Ultimately, it seems when this happens exceptions to the lore begin to arise with frequency and the meta starts to reward players for isolating, staying out of trouble, keeping to themselves and ultimately NOT creating conflict that keeps things interesting.  Sometimes players evade conflict so strongly that it begins to bend the guidelines set by the lore where their should be prejudices that cease to exist.

Then, it becomes increasingly important for staff to manifest as the game world and render plots as a distraction.

That's where I see an issue.

How can we reward player driven contact and interaction?  How can we change the gameplay to reflect that playability level?
« Last Edit: April 27, 2020, 09:04:20 PM by Bebop »

number13

  • Posts: 1108
Re: Playability vs Gameplay
« Reply #19 on: April 27, 2020, 09:10:00 PM »
>The ironic part to me too, is that we reward players that have a good track record with leadership roles, desert elves or magicker karma... but these roles effectively largely isolate them from a good chunk of the player base.

That is a fucking great point, that somehow never occurred to me before. Karma takes our best players and dumps them into a cave.

I deleted a long winded post that veered too far off the topic at hand, and just enumerated all the stuff I'd change if I could. The truth is, I'm unlikely to play again, at least in the near future, so it's largely feckless complaining anyway.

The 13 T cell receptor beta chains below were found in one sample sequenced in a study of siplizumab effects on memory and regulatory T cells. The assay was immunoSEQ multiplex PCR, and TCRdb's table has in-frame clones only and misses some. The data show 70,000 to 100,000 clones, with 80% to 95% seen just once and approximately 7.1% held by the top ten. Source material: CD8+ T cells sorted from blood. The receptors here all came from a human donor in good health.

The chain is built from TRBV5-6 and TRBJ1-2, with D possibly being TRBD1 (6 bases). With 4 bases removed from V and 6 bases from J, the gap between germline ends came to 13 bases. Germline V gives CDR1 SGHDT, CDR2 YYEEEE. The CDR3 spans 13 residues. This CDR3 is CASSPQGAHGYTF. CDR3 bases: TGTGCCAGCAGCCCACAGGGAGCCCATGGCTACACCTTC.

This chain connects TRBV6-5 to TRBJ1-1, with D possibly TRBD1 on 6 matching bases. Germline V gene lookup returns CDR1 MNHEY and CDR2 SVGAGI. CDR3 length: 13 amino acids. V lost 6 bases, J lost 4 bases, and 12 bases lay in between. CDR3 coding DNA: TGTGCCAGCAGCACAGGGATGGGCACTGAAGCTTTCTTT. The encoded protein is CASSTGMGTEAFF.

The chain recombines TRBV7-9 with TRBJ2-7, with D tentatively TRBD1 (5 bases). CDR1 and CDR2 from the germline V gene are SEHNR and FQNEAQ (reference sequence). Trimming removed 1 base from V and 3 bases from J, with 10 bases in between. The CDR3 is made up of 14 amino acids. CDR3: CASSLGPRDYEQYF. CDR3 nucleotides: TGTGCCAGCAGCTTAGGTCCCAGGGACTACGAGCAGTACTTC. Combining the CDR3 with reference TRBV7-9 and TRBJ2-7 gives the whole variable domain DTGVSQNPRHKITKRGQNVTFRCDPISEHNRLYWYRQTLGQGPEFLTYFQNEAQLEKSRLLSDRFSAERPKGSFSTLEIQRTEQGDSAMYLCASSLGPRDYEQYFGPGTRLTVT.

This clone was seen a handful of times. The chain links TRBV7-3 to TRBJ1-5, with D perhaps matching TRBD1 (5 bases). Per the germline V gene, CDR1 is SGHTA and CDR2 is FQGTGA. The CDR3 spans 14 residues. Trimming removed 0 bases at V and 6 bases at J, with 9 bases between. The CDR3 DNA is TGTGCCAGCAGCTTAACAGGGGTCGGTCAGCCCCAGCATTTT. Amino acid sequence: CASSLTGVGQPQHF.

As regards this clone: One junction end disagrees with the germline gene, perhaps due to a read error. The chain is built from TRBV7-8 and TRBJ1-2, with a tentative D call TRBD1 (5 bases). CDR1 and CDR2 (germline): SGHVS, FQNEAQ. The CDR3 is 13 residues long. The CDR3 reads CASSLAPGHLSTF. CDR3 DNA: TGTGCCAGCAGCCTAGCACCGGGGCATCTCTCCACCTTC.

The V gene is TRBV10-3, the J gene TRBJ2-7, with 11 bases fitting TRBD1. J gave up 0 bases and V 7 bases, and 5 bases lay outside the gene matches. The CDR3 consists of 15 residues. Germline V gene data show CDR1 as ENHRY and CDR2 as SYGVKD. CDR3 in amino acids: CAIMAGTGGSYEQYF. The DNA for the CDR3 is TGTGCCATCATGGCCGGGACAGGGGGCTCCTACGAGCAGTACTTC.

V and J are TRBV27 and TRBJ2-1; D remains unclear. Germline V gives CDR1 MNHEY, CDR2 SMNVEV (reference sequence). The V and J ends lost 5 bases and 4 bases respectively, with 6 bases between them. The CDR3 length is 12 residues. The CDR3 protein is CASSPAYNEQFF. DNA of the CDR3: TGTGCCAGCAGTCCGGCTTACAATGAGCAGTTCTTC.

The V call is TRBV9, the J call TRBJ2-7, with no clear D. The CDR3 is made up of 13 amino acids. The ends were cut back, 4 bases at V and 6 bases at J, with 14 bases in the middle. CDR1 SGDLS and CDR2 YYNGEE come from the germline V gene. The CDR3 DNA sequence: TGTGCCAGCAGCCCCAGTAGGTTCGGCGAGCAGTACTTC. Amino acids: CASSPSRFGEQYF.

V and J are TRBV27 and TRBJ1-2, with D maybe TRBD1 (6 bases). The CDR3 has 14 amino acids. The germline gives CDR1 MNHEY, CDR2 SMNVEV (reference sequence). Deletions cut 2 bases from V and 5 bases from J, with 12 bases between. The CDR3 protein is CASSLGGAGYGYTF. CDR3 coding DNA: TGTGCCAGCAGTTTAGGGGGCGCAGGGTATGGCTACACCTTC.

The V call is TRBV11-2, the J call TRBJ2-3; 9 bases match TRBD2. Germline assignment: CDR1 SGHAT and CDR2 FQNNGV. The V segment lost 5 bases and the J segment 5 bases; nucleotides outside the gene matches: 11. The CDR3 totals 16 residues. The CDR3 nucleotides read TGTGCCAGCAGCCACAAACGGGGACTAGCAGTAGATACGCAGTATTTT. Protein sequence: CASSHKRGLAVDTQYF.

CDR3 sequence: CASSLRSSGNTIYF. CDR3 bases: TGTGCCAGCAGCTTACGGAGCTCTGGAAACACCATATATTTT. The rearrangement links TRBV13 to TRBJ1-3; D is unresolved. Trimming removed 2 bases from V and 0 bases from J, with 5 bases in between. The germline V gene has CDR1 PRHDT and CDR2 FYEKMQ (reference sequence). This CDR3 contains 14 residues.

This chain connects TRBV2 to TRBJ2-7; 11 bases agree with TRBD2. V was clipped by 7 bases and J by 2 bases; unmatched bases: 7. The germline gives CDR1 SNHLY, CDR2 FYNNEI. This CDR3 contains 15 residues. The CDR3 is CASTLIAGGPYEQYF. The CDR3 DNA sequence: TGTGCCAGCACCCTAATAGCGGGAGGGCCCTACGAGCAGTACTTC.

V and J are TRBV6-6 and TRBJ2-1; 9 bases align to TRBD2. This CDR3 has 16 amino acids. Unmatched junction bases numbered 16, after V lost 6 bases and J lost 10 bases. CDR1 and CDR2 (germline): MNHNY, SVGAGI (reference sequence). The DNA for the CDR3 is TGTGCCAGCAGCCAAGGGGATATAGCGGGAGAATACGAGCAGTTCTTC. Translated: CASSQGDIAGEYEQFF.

As Bebop originally posted, I would be cool if there was a way to reward players for generating 'good' plots. And I wish there was a way to get into the game without having to grind up yet another character for the x100th time in a row. Combining the two ideas, perhaps there should a system where meaningful kudos (both from players and staff) convert into points that can be spent on your next character to give them automatic (and significant) skill bumps, so long as the character is either mundane or touched.

To forestall circle jerks, maybe only staff kudos should apply, but player kudos are taken as a suggestion? I don't know. There could be players who just don't get their fair share of attention. There could be some wildly differing opinions on what constitutes a character that's creating good content for the rest of the player base.

....

Aside from all that, reiterating from my previous post, my continuing, decade-long belief that certain types of non-mundane abilities are bad for plots. In particular, psions, certain types of whirans, and old-school drovians (and new school drovians? I don't know) have often killed my fun, and very rarely provided any content that I would consider interesting.